“The brain is centrally involved in everything,” says Sue Othmer, clinical director of the EEG Institute in Woodland Hills, California. She and her husband became interested in the area when their son was diagnosed with epilepsy. They found that medications managed his seizures, but his behavior was still out of control. However, through Neurofeedback, they found the technique was effective with both the seizures and mood. Othmer says, “Our path since then has been to discover and figure out how broadly helpful this is.”
The EEG Institute offers clinical services in Neurofeedback, which in a sentence is biofeedback on brainwaves. This brainwave training allows the brain to self-regulate, which impacts everything. “It can make a huge difference in peoples’ lives,” say Othmer. “It’s more than we expect, it’s more than we can explain. The brain is not understood well enough for us to comfortably say what’s going on. We know from doing the work and finding out how to do it for different people, so there’s a lot of practical understanding.”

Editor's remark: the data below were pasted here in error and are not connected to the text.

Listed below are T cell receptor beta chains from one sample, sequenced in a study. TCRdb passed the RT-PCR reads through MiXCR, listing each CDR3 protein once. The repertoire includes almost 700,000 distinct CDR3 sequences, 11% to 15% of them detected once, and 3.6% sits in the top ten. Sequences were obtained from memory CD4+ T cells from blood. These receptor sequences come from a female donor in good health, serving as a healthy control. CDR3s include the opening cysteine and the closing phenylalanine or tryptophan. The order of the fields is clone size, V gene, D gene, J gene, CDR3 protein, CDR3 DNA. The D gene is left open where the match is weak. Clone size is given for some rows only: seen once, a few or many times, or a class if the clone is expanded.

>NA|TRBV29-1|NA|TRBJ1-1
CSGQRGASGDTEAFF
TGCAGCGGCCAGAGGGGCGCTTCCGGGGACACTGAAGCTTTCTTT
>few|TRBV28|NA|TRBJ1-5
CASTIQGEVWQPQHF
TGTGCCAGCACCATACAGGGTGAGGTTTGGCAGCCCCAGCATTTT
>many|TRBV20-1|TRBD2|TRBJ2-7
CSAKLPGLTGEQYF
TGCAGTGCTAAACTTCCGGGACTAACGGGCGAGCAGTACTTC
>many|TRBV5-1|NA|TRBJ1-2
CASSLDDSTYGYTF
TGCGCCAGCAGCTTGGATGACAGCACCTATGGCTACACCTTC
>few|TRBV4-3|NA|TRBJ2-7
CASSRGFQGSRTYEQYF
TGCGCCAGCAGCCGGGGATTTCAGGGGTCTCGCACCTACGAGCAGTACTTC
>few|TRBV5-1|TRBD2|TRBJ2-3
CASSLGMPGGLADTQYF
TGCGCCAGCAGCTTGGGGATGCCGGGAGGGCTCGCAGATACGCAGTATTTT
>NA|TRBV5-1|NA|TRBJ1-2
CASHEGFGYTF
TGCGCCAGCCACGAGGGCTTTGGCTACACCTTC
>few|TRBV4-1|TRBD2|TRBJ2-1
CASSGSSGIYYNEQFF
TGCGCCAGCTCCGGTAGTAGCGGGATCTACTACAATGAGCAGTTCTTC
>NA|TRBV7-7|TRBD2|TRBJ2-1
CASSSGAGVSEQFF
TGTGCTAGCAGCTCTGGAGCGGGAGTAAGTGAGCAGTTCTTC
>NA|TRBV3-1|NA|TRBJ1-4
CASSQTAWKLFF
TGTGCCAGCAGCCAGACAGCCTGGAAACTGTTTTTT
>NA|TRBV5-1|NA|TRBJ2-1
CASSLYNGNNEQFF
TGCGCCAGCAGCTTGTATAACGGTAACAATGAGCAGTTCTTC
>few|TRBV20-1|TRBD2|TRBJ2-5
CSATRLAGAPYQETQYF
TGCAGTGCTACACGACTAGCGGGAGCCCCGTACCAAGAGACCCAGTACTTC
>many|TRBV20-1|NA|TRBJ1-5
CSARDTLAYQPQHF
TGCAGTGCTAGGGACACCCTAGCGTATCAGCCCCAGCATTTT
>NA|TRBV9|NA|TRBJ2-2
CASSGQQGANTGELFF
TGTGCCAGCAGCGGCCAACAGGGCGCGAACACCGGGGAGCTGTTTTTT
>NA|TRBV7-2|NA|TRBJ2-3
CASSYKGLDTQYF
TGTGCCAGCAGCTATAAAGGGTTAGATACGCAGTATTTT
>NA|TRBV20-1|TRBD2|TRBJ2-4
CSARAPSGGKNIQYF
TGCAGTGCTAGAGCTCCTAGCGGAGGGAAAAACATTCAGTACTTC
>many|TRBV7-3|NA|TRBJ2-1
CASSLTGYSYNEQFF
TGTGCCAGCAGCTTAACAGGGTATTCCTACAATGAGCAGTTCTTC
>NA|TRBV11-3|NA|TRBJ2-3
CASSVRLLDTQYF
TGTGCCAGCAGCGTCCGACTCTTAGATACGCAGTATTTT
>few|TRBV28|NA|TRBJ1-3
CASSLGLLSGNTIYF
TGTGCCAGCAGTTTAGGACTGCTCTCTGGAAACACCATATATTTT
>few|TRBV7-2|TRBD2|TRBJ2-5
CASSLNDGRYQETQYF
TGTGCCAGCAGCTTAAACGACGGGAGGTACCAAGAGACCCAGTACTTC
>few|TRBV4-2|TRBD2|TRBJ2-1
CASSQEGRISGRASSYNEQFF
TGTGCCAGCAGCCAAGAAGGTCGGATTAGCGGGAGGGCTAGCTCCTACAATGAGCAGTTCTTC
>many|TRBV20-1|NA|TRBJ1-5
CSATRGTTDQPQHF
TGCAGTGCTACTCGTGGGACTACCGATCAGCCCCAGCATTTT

How does Neurofeedback work? Othmer explains, “electrodes on the scalp pick up the brainwaves, then the computer selects which brainwave information to show back to the brain. It’s like allowing the brain to look in the mirror and see its own activity.”
Othmer continues, “the best analogy is to say you walk by a mirror, and the brain is very sensitive to the fact that that’s you in the mirror; when you walk by a mirror, the brain rivets on ‘that’s me,’ and then because I can see it’s me, I can respond with, ‘oh I thought I was standing up straight’ or ‘oh, I forgot to button that button on my shirt,’ so now I have an internal representation of what I need to be doing. And if the brain can see what it is actually doing, then it immediately makes adjustments. No one has to reward me for standing up straight because I meant to do that all along.”
Neurofeedback has changed and developed throughout the years. Othmer says, “we all came from the position of, ‘well we’re going to encourage the brain to have better brainwaves,’ and then if it can regulate the brainwaves the way we think it should, then it should function better. But, over the years, as we’ve done this, we’ve really moved away from that idea toward more of just allowing the brain to self-regulate.” This way of thinking means that clinicians are not so much focused on “fixing” a person, but rather they help people reach their full potential and really be all they can be.